Yes folks, going into business is like “swimming upstream’… or “going into war”. It’s a hell of a lot of struggle and the outcome is very much uncertain. No, it’s not just uncertain; it’s much more likely that you fail rather than succeed.
I hate to say this, but it’s true. I’m not kidding. It’s not my word; it’s the word of experts in the field. The experts said it, and the statistics say so.
But first, the credits or the introductory part. This post marks the first time we jab into the business side of investment literacy. And here, we try to make this first jab sound a little explosive. Let us see if we can borrow a bit of a small flicker of the recent Donaire- Montiel boxing bout.
To set things straight, let us go first to the statistics. “Of every ten start-up companies, one half will disappear within the first five years, only four will survive into the tenth year and only three into their fifteenth year.”
These statistics, as quoted by MIT Professor Peter Senge in his bestselling book, “The Fifth Discipline” (New York: Doubleday, 1994), simply indicate a survival rate of only 30% over a 15-year period for start-up companies in the US.
The USA is certainly one of the most business-friendly nations on earth – where a sizeable number of immigrants made it big.
In the Philippines, the figures are a much grimmer. Casualty rate is 95% in the first year, 4% fail after 3 years and only 1% survive after 5 years. This is according to figures from the Filipino-Cebuano Business Club (FILCEB), Inc., a pioneering entrepreneurship organization of micro, small and medium enterprises (MSMEs) in the Visayas.
Well, no wonder the survival metaphors abound. Going into business is very much like “swimming up-stream” or “walking a tightrope”. If that is true then would-be businessmen better train like hell…the way daredevils and stuntmen do.
A well-known venture capitalist Michael Moritz, a partner of the venture capital firm Sequoia Fund that helped jumpstart Apple Computer, Cisco Systems and Yahoo, once described starting a business as “taking a journey against all odds”.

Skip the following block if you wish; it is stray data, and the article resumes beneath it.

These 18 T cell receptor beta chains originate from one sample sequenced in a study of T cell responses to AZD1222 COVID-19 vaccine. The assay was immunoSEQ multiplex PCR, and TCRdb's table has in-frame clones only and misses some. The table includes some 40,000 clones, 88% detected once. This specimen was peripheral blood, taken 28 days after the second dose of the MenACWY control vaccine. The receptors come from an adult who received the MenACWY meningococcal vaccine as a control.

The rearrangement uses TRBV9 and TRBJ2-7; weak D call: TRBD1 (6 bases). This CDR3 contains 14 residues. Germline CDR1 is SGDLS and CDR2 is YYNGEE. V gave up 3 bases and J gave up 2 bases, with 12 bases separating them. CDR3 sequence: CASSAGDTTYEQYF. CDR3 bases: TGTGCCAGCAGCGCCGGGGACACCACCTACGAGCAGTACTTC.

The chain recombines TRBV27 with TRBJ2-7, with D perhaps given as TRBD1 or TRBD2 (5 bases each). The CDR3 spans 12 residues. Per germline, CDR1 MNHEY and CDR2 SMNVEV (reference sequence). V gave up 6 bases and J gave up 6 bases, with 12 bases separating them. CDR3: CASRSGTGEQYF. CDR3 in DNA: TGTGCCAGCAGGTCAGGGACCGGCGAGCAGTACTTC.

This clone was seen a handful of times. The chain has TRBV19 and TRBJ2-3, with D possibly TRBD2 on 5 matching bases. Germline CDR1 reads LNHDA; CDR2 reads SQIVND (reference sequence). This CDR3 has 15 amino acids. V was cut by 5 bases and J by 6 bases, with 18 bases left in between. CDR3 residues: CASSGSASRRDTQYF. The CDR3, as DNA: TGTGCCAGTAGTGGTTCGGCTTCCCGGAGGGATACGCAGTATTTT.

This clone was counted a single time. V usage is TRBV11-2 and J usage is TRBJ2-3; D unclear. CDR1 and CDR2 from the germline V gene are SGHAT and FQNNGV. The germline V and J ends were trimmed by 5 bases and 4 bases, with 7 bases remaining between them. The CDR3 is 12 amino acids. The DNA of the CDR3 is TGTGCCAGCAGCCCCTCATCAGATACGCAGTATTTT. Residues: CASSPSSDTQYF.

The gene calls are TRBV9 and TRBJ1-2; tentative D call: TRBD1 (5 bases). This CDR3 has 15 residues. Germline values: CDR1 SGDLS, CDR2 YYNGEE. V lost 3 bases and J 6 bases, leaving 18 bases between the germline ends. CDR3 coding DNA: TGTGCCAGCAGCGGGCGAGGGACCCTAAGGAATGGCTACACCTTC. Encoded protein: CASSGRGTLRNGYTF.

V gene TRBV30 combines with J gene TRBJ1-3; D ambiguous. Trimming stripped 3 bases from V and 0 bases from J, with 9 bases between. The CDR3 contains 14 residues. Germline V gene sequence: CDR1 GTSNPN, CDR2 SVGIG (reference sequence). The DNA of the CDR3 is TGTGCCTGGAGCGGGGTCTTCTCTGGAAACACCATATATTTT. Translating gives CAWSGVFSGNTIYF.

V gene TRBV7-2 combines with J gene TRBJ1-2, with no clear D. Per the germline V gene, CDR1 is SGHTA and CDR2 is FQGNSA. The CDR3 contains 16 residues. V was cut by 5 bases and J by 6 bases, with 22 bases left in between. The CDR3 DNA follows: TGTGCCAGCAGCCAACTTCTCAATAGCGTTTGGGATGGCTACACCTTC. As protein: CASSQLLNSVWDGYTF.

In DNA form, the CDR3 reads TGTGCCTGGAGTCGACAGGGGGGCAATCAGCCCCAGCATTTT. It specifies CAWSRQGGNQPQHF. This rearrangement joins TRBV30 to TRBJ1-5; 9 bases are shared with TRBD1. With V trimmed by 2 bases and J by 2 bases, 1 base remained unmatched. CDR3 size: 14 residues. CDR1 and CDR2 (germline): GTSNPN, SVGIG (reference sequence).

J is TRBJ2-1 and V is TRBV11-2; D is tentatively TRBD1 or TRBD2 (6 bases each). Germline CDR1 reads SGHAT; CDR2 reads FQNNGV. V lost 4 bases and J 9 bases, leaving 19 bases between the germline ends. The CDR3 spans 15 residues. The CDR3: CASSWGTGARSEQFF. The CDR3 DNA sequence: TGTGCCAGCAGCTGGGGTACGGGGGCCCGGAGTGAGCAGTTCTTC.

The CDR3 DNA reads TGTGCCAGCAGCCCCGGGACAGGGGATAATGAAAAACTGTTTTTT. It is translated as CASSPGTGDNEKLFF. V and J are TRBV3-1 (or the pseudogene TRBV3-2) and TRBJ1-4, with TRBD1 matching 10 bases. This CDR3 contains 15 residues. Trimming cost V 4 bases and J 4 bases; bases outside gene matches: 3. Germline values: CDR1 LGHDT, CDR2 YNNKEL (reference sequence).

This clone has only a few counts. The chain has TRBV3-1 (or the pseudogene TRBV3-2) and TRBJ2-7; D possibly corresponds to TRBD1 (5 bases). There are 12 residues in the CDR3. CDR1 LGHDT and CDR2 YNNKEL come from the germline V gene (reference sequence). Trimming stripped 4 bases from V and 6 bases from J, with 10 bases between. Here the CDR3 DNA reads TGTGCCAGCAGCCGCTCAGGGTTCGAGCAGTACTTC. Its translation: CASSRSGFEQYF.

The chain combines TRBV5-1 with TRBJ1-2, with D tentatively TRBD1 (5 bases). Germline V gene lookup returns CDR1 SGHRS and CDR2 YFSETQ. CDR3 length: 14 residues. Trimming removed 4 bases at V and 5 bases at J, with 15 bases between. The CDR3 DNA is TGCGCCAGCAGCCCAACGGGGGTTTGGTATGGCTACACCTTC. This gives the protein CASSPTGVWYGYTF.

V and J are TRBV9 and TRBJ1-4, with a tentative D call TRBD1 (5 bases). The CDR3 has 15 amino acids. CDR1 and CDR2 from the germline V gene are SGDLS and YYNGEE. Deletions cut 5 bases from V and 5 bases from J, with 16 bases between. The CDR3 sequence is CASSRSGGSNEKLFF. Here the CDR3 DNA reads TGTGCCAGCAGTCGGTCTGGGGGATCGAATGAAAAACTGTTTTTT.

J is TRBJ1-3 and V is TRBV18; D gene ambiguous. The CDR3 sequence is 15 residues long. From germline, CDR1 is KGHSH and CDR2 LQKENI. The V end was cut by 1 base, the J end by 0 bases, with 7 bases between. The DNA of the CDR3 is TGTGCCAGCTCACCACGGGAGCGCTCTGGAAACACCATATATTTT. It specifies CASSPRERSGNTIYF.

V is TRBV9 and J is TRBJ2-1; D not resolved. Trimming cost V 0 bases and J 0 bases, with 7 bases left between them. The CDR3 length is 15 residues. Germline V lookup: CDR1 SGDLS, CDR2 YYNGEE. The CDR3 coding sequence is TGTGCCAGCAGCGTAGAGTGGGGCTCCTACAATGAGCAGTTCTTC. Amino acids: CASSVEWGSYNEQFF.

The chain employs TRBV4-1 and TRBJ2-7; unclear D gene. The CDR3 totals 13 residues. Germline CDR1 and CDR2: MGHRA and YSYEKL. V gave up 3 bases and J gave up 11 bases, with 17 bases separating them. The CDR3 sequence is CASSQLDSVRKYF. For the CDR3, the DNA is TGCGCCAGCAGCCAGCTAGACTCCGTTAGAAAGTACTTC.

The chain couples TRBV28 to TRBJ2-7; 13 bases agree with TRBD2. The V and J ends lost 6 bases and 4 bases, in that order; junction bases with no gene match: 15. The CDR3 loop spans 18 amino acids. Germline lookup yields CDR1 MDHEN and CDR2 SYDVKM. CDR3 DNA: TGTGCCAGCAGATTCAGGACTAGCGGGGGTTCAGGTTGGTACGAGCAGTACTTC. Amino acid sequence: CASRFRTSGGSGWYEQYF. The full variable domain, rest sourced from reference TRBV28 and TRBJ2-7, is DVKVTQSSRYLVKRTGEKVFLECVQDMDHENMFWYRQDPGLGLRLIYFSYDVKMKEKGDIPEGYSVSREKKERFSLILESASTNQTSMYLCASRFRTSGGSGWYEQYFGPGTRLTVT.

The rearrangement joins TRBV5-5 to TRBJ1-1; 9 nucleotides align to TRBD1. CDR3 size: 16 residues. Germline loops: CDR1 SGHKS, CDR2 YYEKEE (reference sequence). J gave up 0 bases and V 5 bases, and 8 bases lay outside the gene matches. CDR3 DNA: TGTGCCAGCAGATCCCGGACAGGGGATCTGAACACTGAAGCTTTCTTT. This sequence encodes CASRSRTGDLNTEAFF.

Or “going into war”. A friend named Jun Bantungan of PICPA Riyadh said it during a business seminar and I guess he must have picked it up elsewhere. But the metaphor surely makes a lot of sense. One not only just has to be fully armed and equipped, he also has to be fully trained for battle and prepare for survival in a brutal environment in which only the most prepared make it.
Business literature is full of such war metaphors. “Lead from the front, not the rear”, “Ready, aim, fire”, “Go for the kill”, and so on.
In fact, competitive strategy in business has a lot in common with competitive strategy in war. Hence, the monstrous popularity in business circles of such war classics as Sun Tzu’s “Art of War” or Miyamoto Musashi’s “Book of Five Rings”. And hence, business writers and gurus seem to be continually scouring tomes of war literature to squeeze every drop of strategy lesson they can write about and apply to business.
And so, what then do we, hungry would-be businessmen, do?
Well, prepare for war. Read everything you can lay your hands on about business. Attend every seminar. Join business groups offering seminars or any group that aims to educate members about business.
If you are an OFW, attend seminars at the embassy in your work site. If you are an aspiring entrepreneur in the country, attend seminars offered by the Dept. of Trade and Industry. Or join small business clubs/groupings like the Filipino-Cebuano Business Club (FILCEB), mentioned above.
Then and only then can you have a fighting chance. Not a guarantee of success, but just an assurance that you got a fighting chance.
And having a fighting chance should be consolation enough… considering that you are “swimming upstream”, “walking a tightrope,” “taking a journey against all odds” or “ going into war”.